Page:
Check It Out: The Old Motor



March 30, 2011

David Greenlees has a fondness for historic racecars and vintage automotive photography. These two loves come together on his new website, The Old Motor, which just may be the largest publicly accessible archive of antique automotive photography on the Internet.

For a day job, David Greenlees is a restoration engineer specializing in mechanically rebuilding and maintaining pre-1920 race cars. He’s also a self-described amateur photographer who, just a couple years ago, decided it might be fun to combine his love of old cars and photography. Together with a few friends, Greenlees created what is fast becoming one of the most unique, educational and entertaining historic vehicle resources on the Internet.

“Old period photographs of cars tell a great story,” says Greenless, “and my goal was to create a website that would be the Life magazine of old-car Websites—a place where you could sit down with a cup of coffee and find something new everyday, a resource that could be entertaining and enjoyable.”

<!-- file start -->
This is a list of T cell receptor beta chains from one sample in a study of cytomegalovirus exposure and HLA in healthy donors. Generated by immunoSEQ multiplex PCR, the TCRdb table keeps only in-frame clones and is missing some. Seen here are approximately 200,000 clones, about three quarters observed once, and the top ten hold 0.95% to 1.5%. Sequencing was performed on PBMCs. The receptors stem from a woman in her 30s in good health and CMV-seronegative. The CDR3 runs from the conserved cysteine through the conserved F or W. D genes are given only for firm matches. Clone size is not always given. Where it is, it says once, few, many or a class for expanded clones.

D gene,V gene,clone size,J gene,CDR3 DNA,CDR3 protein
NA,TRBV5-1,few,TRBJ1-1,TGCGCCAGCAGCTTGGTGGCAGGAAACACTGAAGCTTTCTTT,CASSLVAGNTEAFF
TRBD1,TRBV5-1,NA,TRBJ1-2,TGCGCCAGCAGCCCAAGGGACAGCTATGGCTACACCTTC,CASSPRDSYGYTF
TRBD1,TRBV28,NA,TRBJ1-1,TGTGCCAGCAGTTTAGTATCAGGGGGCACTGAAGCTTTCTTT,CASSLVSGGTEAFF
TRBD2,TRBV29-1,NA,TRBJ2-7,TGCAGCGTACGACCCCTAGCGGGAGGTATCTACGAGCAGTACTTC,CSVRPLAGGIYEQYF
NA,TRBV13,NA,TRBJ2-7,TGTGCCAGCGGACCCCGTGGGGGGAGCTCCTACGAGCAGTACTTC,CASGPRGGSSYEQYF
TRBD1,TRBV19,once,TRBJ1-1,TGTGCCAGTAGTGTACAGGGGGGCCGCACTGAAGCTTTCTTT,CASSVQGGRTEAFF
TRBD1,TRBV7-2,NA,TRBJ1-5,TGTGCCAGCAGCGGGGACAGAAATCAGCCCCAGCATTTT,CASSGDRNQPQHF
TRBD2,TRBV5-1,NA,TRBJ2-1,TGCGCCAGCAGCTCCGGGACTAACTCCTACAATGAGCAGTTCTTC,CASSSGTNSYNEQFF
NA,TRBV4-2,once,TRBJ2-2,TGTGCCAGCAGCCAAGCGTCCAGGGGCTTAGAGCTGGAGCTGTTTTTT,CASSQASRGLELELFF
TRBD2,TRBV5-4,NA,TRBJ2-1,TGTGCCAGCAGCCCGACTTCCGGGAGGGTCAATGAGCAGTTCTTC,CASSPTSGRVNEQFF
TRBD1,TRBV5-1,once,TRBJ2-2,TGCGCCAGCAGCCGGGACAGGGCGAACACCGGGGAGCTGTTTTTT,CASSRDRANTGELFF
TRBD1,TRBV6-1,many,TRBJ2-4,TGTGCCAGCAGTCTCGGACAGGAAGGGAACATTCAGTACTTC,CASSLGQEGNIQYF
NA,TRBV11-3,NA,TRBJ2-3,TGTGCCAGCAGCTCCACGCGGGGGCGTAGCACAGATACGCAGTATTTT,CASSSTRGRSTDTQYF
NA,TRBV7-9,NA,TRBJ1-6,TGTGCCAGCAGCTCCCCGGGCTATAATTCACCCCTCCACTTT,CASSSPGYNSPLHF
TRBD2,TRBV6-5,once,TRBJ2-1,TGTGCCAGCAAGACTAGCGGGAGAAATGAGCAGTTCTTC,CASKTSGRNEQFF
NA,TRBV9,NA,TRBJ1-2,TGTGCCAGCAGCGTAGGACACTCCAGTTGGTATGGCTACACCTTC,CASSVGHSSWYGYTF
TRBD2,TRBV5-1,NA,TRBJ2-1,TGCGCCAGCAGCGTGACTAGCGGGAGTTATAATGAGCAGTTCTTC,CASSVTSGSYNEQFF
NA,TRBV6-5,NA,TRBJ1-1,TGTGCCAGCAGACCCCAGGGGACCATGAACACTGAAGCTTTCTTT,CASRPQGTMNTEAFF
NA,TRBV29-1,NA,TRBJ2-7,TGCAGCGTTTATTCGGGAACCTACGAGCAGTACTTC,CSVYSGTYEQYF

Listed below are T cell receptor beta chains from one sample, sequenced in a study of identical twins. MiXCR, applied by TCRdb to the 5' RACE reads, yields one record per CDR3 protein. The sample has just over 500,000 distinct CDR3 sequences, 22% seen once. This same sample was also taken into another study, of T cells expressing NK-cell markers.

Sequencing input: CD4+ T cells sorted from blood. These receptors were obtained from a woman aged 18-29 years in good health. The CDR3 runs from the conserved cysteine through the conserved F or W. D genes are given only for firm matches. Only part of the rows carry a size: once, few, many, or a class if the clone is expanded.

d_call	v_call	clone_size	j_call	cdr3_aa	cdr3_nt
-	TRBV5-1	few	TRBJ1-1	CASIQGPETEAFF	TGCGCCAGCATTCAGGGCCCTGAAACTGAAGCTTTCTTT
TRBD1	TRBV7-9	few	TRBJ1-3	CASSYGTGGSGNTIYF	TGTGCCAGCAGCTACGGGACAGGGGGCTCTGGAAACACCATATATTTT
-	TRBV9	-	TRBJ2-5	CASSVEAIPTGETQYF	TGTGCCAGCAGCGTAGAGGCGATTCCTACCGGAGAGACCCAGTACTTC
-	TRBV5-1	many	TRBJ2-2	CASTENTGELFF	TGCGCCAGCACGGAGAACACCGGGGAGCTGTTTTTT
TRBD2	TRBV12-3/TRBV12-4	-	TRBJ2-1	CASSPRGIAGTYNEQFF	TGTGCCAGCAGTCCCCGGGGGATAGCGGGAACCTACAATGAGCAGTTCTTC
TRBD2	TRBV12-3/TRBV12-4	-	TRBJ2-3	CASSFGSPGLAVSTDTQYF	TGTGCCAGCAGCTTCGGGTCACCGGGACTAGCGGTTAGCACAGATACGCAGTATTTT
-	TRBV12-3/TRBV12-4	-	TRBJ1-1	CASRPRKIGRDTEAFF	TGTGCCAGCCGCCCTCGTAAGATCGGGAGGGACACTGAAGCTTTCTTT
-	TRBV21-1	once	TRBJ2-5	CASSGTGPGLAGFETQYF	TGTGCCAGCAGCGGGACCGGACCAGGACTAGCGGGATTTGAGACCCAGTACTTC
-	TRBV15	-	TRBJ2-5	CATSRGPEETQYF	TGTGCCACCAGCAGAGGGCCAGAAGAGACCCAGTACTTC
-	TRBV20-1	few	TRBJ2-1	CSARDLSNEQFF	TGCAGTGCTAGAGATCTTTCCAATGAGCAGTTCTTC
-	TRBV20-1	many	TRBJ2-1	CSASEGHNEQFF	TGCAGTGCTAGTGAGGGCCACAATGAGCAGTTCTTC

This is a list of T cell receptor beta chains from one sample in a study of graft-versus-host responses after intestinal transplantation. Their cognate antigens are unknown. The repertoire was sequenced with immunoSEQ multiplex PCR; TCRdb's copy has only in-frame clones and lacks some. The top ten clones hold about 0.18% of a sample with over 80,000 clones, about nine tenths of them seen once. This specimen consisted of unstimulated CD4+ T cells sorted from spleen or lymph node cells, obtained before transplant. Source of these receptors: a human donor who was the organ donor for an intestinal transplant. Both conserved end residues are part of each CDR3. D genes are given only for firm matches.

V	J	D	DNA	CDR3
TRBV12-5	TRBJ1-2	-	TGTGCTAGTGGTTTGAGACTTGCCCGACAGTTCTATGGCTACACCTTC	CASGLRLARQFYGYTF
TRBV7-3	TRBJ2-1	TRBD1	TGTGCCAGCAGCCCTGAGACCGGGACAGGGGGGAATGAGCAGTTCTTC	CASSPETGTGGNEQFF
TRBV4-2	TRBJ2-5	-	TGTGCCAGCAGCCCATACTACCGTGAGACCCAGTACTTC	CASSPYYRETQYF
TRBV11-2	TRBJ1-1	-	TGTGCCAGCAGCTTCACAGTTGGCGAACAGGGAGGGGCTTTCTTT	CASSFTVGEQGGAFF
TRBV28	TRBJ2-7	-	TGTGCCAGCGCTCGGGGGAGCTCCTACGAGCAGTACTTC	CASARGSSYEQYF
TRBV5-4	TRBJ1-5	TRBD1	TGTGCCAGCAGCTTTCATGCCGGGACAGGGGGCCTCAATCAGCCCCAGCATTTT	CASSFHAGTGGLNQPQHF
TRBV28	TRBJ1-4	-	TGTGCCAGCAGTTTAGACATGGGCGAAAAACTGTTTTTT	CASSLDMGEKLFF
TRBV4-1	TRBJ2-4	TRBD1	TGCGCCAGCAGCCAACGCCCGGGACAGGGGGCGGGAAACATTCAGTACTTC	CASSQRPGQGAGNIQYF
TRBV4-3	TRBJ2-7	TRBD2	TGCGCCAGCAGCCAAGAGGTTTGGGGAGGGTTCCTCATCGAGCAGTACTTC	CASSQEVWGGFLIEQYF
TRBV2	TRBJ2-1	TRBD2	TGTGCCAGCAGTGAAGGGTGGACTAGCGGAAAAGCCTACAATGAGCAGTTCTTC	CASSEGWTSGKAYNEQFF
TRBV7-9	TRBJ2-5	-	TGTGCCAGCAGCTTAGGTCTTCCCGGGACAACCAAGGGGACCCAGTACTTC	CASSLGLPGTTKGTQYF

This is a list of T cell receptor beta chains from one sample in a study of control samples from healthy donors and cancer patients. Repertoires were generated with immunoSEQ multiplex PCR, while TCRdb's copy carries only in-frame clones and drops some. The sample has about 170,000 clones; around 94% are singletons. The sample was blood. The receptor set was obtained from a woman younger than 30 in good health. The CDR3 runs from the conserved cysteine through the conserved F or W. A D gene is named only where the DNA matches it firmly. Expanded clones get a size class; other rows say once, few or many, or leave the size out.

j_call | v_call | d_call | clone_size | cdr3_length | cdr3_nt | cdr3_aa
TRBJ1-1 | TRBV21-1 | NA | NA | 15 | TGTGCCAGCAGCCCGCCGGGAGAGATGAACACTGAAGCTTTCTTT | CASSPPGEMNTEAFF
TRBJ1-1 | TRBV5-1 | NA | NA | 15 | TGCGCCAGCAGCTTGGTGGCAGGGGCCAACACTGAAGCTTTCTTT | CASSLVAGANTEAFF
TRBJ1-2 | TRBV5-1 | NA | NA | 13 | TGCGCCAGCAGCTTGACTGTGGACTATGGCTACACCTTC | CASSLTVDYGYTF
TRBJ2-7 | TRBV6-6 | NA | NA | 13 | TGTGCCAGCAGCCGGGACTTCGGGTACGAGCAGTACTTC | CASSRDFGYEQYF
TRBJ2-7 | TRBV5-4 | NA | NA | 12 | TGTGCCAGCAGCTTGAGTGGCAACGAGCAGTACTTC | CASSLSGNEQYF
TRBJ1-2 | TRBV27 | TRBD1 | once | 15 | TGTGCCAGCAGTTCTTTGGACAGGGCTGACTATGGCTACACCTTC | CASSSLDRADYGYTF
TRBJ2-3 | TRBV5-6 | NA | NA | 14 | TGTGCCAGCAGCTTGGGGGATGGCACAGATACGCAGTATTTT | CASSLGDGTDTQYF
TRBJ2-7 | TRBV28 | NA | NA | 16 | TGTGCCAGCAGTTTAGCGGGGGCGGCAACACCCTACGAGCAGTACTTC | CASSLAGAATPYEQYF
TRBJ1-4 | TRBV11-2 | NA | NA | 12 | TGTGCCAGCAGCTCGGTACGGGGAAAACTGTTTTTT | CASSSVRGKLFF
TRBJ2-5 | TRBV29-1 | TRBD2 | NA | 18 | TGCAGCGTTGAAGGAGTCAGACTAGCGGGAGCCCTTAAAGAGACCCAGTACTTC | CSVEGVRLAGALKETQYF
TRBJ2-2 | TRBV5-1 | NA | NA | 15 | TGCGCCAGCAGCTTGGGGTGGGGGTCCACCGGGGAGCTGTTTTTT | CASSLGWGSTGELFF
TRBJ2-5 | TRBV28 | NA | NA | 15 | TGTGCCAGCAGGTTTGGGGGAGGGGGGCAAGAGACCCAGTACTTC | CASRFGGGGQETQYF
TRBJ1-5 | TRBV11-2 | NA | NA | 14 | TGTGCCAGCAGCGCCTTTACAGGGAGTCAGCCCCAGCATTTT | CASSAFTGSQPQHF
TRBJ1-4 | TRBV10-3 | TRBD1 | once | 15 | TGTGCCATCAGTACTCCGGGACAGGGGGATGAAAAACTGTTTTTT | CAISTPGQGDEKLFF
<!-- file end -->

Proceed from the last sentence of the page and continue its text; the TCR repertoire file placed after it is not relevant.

The Old Motor was launched in February and logged a couple thousand hits the first day; now, according to Greenlees, the website averages anywhere between 2,000 and 6,000 hits per day with visitors staying an average of eight minutes—a lifetime in the Internet age where time spent on most web pages comes in at around 30 to 60 seconds.

Greenlees and a team of associate editors update The Old Motor daily with historic automotive photography taken from their own personal archives along with an increasing number of high resolution images submitted by a growing audience of enthusiastic fans.

With an easily negotiable encyclopedia-style format, The Old Motor is well organized with a long list of specific categories. Everything from old motorcycles to school buses; vintage race car photography dating back to 1894; street views from major cities and small town throughout America; snapshots of old filling stations, garages and dealerships. 

“You can browse at will, or if you prefer a more focused visit, you can select any of the different classifications under the categories,” says Greenlees. “Eventually, the hope is that we can donate a large portion of any funds we may take in and give back to help organizations that are working to preserve our rich automotive heritage.

Check out The Old Motor (and be prepared to stay awhile) at www.theoldmotor.com.

Comments

  1. Deliverance

    God help me, I put aside a whole atfeornon to figure this out.